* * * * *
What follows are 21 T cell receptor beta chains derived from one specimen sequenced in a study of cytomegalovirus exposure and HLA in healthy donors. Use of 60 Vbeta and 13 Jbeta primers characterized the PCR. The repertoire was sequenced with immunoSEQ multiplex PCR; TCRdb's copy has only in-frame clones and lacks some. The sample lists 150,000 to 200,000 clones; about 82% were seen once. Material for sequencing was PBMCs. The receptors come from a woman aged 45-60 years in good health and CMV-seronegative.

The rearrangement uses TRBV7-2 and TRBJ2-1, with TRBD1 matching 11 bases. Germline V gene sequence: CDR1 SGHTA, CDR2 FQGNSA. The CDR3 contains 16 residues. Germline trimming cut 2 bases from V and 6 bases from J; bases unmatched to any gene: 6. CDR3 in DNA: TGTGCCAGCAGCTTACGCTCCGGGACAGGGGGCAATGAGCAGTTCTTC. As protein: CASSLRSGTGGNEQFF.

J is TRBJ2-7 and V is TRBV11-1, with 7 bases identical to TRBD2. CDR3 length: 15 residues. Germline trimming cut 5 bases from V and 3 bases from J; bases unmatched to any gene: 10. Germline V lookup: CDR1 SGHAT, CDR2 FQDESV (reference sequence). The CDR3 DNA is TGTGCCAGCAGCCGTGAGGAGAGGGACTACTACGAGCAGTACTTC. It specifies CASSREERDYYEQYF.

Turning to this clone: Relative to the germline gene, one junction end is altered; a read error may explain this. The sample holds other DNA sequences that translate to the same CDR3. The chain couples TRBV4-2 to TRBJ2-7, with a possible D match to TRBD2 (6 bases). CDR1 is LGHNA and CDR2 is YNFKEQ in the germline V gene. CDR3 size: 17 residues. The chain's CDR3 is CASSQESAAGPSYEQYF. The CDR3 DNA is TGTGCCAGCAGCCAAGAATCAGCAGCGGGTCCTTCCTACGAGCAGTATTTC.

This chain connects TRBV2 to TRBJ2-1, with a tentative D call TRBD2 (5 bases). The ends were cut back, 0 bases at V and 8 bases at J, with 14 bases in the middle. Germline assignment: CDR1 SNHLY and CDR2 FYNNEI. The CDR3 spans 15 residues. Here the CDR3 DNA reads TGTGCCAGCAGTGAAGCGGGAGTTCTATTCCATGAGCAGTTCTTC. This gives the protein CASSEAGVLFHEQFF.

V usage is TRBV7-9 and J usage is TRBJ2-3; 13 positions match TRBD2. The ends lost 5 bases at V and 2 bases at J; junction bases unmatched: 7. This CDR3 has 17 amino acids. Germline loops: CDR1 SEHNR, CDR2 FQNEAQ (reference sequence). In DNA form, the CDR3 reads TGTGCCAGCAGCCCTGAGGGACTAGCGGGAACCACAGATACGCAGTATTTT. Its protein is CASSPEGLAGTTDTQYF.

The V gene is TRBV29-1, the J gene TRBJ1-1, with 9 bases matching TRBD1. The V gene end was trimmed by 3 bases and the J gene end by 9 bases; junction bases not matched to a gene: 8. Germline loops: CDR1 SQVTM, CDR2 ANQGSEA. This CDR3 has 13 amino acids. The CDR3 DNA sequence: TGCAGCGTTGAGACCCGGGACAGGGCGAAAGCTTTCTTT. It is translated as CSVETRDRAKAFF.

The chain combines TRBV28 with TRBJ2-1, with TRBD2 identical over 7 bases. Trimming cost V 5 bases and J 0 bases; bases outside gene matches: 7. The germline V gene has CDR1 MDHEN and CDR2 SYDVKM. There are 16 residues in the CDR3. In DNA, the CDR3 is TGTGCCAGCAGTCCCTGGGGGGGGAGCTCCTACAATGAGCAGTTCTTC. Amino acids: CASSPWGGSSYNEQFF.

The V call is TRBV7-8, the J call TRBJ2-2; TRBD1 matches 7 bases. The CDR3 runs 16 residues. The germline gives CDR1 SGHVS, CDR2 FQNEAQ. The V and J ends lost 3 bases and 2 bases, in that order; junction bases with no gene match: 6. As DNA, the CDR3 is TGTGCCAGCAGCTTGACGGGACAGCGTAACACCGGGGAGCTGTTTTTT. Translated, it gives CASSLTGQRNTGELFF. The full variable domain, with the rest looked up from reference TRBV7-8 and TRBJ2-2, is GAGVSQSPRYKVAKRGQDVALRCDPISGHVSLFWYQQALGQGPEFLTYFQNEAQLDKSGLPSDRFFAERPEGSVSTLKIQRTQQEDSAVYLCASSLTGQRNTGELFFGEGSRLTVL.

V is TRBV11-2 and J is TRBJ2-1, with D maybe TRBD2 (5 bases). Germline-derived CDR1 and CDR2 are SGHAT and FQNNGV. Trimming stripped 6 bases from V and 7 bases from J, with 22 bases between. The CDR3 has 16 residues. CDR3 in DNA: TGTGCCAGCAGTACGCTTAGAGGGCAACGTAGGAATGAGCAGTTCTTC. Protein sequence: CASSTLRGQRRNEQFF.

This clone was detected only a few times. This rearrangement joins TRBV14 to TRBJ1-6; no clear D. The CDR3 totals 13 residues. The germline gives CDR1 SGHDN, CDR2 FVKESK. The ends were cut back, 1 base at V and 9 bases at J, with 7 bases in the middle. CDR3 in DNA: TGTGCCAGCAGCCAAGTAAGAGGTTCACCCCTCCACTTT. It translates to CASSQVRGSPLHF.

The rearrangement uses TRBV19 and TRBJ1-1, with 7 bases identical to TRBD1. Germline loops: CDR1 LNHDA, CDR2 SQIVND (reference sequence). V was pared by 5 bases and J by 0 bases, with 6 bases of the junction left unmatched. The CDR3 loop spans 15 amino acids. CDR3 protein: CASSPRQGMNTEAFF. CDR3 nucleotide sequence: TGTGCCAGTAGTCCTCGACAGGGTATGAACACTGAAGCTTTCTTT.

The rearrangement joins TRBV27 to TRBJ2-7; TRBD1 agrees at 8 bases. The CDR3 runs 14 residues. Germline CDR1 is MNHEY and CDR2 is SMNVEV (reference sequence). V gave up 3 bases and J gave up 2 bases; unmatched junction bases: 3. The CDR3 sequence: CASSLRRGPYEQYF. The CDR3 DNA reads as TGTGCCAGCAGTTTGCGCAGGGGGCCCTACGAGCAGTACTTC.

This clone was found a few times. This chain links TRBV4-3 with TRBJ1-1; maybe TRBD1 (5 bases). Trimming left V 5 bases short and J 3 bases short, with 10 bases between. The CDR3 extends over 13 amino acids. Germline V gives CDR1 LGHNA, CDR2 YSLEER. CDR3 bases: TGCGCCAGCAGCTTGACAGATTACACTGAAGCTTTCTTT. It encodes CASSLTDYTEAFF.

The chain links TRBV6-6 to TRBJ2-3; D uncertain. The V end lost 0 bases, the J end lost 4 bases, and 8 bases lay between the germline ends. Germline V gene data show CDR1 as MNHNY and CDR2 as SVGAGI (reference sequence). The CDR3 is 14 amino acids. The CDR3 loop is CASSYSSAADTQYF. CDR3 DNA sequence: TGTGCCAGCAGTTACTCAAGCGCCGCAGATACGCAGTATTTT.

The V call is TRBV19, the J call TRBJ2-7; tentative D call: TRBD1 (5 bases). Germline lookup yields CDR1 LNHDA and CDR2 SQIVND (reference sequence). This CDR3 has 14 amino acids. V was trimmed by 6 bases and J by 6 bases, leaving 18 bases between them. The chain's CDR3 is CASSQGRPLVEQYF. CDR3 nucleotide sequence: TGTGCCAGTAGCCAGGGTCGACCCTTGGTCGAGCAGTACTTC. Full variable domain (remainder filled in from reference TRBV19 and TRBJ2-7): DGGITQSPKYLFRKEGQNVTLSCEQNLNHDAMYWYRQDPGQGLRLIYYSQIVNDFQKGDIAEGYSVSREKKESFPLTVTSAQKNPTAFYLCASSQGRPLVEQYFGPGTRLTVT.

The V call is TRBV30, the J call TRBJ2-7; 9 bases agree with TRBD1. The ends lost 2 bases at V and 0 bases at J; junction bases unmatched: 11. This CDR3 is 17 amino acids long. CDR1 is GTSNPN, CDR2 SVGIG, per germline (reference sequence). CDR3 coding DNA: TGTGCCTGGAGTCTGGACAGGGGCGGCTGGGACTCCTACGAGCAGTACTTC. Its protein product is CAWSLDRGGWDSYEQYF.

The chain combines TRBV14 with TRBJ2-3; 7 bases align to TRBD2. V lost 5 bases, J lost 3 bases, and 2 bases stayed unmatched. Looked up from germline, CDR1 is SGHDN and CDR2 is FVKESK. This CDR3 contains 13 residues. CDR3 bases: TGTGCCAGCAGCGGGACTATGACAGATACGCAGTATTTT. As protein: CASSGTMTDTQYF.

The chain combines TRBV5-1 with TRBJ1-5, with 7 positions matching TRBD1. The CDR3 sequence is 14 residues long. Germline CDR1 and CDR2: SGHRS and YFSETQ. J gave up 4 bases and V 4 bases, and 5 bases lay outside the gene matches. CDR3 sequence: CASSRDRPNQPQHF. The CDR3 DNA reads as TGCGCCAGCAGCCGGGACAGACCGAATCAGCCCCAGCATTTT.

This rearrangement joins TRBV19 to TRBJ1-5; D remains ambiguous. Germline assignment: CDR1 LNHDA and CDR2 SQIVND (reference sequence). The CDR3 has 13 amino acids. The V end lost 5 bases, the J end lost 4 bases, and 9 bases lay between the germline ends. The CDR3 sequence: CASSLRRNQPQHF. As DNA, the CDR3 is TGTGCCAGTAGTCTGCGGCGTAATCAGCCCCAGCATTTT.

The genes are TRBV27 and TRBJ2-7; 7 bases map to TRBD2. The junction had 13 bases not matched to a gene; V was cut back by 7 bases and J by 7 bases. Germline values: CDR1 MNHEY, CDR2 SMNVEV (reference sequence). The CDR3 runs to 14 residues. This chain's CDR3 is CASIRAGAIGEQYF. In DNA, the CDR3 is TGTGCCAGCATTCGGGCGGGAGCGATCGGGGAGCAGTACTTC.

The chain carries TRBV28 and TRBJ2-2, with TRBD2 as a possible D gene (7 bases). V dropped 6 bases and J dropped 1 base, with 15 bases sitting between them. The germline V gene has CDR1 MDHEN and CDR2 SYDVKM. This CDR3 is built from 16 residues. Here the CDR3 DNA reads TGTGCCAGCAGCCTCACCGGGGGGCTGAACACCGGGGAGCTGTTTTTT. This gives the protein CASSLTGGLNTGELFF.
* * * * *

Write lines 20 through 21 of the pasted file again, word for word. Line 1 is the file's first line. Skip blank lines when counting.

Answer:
This rearrangement joins TRBV19 to TRBJ1-5; D remains ambiguous. Germline assignment: CDR1 LNHDA and CDR2 SQIVND (reference sequence). The CDR3 has 13 amino acids. The V end lost 5 bases, the J end lost 4 bases, and 9 bases lay between the germline ends. The CDR3 sequence: CASSLRRNQPQHF. As DNA, the CDR3 is TGTGCCAGTAGTCTGCGGCGTAATCAGCCCCAGCATTTT.

The genes are TRBV27 and TRBJ2-7; 7 bases map to TRBD2. The junction had 13 bases not matched to a gene; V was cut back by 7 bases and J by 7 bases. Germline values: CDR1 MNHEY, CDR2 SMNVEV (reference sequence). The CDR3 runs to 14 residues. This chain's CDR3 is CASIRAGAIGEQYF. In DNA, the CDR3 is TGTGCCAGCATTCGGGCGGGAGCGATCGGGGAGCAGTACTTC.